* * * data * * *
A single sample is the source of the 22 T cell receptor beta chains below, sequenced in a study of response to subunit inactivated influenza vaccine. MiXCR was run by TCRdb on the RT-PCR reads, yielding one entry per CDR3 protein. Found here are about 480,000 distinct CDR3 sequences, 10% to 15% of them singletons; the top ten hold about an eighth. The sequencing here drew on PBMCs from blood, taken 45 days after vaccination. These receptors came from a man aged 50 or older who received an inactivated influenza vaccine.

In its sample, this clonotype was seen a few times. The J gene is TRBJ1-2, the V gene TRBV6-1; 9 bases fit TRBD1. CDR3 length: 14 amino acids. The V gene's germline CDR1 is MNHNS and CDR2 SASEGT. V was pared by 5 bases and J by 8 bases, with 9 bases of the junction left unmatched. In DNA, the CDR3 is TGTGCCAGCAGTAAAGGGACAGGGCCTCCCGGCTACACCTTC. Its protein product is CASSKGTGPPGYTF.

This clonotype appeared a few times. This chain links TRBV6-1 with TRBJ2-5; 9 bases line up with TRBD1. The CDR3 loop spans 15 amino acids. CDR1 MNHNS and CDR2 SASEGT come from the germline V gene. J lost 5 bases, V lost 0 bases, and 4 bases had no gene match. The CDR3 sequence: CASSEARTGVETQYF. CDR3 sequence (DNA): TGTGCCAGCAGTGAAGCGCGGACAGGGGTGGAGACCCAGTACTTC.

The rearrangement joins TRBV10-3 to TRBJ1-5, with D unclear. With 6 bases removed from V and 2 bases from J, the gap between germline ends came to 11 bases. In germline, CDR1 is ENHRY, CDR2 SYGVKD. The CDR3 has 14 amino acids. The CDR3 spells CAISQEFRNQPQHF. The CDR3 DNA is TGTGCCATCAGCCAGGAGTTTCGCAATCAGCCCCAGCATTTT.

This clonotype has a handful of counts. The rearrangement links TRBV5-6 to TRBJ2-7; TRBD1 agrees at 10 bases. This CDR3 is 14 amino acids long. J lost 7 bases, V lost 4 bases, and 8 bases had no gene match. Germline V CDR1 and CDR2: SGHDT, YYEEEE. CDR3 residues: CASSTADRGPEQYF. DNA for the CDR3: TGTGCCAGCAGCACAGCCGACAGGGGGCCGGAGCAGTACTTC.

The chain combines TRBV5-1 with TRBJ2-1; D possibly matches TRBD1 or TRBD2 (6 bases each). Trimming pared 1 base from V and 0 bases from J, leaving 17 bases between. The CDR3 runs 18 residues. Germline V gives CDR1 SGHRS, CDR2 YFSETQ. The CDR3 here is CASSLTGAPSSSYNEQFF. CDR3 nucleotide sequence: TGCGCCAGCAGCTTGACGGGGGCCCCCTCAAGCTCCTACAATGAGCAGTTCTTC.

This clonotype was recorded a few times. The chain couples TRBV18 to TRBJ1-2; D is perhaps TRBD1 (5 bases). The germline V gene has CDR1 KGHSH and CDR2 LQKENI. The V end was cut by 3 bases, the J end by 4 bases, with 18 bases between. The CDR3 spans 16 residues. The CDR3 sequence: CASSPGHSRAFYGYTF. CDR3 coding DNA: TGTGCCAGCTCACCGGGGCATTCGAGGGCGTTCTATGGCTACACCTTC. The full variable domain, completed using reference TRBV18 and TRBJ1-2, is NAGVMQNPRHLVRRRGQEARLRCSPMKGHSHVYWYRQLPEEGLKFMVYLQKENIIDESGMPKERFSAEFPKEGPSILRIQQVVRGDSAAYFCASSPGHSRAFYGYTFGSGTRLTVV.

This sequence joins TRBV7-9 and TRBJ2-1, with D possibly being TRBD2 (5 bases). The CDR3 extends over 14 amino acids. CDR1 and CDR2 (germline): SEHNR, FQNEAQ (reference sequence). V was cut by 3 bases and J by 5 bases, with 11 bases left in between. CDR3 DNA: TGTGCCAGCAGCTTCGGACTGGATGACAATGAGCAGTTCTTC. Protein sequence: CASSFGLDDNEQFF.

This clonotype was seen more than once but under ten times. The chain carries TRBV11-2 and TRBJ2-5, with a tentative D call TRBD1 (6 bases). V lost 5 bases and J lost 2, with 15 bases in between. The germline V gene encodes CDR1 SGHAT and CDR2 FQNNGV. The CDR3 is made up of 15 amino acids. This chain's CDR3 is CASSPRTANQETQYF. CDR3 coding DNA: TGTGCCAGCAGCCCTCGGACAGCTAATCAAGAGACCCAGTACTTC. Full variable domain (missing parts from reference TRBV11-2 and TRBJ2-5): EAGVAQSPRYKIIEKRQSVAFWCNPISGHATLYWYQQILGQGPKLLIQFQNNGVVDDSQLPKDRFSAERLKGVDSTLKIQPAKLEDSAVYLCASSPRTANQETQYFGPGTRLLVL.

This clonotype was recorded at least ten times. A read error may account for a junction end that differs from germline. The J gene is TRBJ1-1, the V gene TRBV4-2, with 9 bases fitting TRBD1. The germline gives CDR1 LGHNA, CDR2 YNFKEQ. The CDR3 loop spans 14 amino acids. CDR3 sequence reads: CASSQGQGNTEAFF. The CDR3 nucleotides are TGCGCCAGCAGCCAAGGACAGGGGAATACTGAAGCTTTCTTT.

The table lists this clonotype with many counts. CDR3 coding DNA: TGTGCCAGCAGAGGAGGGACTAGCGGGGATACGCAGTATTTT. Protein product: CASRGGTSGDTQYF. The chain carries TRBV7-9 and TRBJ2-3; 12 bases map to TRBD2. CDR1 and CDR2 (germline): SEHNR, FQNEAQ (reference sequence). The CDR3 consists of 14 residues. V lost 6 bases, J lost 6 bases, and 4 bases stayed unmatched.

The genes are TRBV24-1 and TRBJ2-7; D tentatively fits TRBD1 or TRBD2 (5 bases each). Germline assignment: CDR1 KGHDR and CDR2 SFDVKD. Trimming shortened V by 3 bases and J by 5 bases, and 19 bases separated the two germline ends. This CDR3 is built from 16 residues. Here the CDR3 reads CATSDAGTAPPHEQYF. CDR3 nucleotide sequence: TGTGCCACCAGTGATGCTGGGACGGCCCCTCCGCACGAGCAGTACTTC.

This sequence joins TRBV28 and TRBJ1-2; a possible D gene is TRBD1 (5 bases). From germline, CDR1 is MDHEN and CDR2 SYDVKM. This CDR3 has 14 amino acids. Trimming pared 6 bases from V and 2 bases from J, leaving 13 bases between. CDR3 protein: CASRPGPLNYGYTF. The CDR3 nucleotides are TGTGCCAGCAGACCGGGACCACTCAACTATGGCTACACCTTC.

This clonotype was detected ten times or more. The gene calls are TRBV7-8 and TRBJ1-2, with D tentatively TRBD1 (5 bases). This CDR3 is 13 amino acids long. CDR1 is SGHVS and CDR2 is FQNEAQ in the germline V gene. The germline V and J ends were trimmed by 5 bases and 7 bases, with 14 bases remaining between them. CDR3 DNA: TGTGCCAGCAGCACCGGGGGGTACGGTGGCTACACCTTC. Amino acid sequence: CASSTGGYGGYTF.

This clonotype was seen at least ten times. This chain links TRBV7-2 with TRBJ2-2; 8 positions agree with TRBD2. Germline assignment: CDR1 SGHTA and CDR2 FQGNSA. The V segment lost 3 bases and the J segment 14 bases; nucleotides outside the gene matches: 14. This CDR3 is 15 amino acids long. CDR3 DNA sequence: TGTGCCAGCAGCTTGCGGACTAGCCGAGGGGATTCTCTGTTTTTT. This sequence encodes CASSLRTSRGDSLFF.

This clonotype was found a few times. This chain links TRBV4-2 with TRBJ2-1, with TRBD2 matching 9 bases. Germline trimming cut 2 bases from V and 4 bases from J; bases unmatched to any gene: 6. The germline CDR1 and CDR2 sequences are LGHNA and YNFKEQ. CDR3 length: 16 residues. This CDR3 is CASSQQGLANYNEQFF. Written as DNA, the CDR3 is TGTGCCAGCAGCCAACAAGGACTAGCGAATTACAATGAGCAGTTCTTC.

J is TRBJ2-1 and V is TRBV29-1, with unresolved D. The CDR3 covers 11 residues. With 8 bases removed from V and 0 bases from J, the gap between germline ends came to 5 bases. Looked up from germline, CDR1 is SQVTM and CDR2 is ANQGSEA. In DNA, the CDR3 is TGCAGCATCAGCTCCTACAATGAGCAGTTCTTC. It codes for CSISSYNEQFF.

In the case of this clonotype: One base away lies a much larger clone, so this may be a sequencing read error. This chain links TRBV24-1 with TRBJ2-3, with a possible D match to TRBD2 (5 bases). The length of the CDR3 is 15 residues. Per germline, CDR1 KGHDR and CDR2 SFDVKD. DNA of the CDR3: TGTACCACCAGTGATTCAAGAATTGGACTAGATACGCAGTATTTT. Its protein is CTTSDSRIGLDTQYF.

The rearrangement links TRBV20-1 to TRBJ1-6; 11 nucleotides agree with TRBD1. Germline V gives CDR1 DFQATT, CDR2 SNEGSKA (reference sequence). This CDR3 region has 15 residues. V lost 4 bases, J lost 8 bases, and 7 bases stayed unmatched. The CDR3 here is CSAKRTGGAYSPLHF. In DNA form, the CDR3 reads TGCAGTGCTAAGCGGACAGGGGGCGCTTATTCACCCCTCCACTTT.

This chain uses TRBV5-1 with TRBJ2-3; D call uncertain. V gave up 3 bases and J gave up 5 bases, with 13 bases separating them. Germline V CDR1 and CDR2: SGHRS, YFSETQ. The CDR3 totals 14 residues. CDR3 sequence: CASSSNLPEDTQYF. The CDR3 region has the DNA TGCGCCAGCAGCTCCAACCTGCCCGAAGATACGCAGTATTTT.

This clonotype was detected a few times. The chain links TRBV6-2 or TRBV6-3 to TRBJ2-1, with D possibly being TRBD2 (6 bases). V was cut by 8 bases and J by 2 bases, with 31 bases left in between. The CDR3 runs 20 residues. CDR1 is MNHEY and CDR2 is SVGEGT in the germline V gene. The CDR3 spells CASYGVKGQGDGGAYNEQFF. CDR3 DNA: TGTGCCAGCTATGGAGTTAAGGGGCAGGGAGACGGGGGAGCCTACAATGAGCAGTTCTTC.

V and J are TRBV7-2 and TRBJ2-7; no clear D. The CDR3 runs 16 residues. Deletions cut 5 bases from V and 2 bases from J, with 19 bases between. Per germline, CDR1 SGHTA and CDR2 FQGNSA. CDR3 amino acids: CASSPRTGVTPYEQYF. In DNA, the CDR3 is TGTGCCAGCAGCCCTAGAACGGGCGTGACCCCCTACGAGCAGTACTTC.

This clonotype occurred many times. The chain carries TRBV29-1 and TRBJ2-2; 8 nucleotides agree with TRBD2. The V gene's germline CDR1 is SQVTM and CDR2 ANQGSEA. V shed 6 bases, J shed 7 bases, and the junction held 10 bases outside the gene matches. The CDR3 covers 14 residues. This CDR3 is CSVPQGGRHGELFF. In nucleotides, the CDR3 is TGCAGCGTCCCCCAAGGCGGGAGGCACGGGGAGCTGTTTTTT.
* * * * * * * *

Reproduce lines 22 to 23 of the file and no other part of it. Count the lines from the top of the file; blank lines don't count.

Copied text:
V and J are TRBV7-2 and TRBJ2-7; no clear D. The CDR3 runs 16 residues. Deletions cut 5 bases from V and 2 bases from J, with 19 bases between. Per germline, CDR1 SGHTA and CDR2 FQGNSA. CDR3 amino acids: CASSPRTGVTPYEQYF. In DNA, the CDR3 is TGTGCCAGCAGCCCTAGAACGGGCGTGACCCCCTACGAGCAGTACTTC.

This clonotype occurred many times. The chain carries TRBV29-1 and TRBJ2-2; 8 nucleotides agree with TRBD2. The V gene's germline CDR1 is SQVTM and CDR2 ANQGSEA. V shed 6 bases, J shed 7 bases, and the junction held 10 bases outside the gene matches. The CDR3 covers 14 residues. This CDR3 is CSVPQGGRHGELFF. In nucleotides, the CDR3 is TGCAGCGTCCCCCAAGGCGGGAGGCACGGGGAGCTGTTTTTT.